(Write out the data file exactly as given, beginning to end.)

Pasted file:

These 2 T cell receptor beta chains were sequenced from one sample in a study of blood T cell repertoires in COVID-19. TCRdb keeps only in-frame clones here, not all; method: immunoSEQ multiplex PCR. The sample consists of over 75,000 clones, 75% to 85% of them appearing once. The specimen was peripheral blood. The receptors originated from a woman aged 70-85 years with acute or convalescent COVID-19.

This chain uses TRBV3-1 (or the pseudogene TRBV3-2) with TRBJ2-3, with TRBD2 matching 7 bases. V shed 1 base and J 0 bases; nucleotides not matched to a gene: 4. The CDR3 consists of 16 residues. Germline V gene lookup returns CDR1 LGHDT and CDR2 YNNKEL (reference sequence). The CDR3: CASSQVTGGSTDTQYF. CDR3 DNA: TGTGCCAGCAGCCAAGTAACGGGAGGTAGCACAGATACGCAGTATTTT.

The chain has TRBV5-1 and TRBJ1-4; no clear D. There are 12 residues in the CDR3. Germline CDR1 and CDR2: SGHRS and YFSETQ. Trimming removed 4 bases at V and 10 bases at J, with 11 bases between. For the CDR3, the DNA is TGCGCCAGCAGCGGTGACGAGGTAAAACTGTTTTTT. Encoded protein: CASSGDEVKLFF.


These 2 T cell receptor beta chains were sequenced from one sample in a study of blood T cell repertoires in COVID-19. TCRdb keeps only in-frame clones here, not all; method: immunoSEQ multiplex PCR. The sample consists of over 75,000 clones, 75% to 85% of them appearing once. The specimen was peripheral blood. The receptors originated from a woman aged 70-85 years with acute or convalescent COVID-19.

This chain uses TRBV3-1 (or the pseudogene TRBV3-2) with TRBJ2-3, with TRBD2 matching 7 bases. V shed 1 base and J 0 bases; nucleotides not matched to a gene: 4. The CDR3 consists of 16 residues. Germline V gene lookup returns CDR1 LGHDT and CDR2 YNNKEL (reference sequence). The CDR3: CASSQVTGGSTDTQYF. CDR3 DNA: TGTGCCAGCAGCCAAGTAACGGGAGGTAGCACAGATACGCAGTATTTT.

The chain has TRBV5-1 and TRBJ1-4; no clear D. There are 12 residues in the CDR3. Germline CDR1 and CDR2: SGHRS and YFSETQ. Trimming removed 4 bases at V and 10 bases at J, with 11 bases between. For the CDR3, the DNA is TGCGCCAGCAGCGGTGACGAGGTAAAACTGTTTTTT. Encoded protein: CASSGDEVKLFF.